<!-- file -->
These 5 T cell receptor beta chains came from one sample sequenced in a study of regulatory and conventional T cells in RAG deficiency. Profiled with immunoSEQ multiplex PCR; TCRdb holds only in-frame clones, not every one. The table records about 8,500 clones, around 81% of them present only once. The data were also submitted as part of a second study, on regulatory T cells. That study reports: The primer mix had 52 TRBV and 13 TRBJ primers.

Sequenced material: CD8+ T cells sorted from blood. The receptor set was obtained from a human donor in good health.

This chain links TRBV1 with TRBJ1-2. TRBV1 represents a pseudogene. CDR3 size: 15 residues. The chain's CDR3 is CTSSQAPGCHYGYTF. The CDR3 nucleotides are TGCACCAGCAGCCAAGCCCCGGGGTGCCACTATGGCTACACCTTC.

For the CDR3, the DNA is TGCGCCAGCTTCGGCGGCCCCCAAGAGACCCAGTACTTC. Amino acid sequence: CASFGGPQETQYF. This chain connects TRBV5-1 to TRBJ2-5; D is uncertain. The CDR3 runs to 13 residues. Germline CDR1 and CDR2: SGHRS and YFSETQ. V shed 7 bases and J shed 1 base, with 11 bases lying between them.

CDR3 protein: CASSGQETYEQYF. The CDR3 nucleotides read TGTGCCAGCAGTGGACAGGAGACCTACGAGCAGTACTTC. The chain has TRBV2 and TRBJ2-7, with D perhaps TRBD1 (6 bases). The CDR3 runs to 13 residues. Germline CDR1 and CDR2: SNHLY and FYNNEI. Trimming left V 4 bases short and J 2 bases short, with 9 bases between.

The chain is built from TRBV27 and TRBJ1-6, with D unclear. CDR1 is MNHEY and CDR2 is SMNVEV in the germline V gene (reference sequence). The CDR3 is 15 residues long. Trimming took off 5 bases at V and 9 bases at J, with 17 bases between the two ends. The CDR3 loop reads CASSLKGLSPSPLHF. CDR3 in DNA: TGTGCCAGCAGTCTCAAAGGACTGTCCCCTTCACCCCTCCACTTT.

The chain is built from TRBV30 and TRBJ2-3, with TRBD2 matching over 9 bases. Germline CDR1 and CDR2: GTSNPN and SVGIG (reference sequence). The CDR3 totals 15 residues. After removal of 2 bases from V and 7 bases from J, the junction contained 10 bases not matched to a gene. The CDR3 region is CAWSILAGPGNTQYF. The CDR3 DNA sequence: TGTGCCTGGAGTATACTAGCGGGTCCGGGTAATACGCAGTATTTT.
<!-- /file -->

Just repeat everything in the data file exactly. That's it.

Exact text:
These 5 T cell receptor beta chains came from one sample sequenced in a study of regulatory and conventional T cells in RAG deficiency. Profiled with immunoSEQ multiplex PCR; TCRdb holds only in-frame clones, not every one. The table records about 8,500 clones, around 81% of them present only once. The data were also submitted as part of a second study, on regulatory T cells. That study reports: The primer mix had 52 TRBV and 13 TRBJ primers.

Sequenced material: CD8+ T cells sorted from blood. The receptor set was obtained from a human donor in good health.

This chain links TRBV1 with TRBJ1-2. TRBV1 represents a pseudogene. CDR3 size: 15 residues. The chain's CDR3 is CTSSQAPGCHYGYTF. The CDR3 nucleotides are TGCACCAGCAGCCAAGCCCCGGGGTGCCACTATGGCTACACCTTC.

For the CDR3, the DNA is TGCGCCAGCTTCGGCGGCCCCCAAGAGACCCAGTACTTC. Amino acid sequence: CASFGGPQETQYF. This chain connects TRBV5-1 to TRBJ2-5; D is uncertain. The CDR3 runs to 13 residues. Germline CDR1 and CDR2: SGHRS and YFSETQ. V shed 7 bases and J shed 1 base, with 11 bases lying between them.

CDR3 protein: CASSGQETYEQYF. The CDR3 nucleotides read TGTGCCAGCAGTGGACAGGAGACCTACGAGCAGTACTTC. The chain has TRBV2 and TRBJ2-7, with D perhaps TRBD1 (6 bases). The CDR3 runs to 13 residues. Germline CDR1 and CDR2: SNHLY and FYNNEI. Trimming left V 4 bases short and J 2 bases short, with 9 bases between.

The chain is built from TRBV27 and TRBJ1-6, with D unclear. CDR1 is MNHEY and CDR2 is SMNVEV in the germline V gene (reference sequence). The CDR3 is 15 residues long. Trimming took off 5 bases at V and 9 bases at J, with 17 bases between the two ends. The CDR3 loop reads CASSLKGLSPSPLHF. CDR3 in DNA: TGTGCCAGCAGTCTCAAAGGACTGTCCCCTTCACCCCTCCACTTT.

The chain is built from TRBV30 and TRBJ2-3, with TRBD2 matching over 9 bases. Germline CDR1 and CDR2: GTSNPN and SVGIG (reference sequence). The CDR3 totals 15 residues. After removal of 2 bases from V and 7 bases from J, the junction contained 10 bases not matched to a gene. The CDR3 region is CAWSILAGPGNTQYF. The CDR3 DNA sequence: TGTGCCTGGAGTATACTAGCGGGTCCGGGTAATACGCAGTATTTT.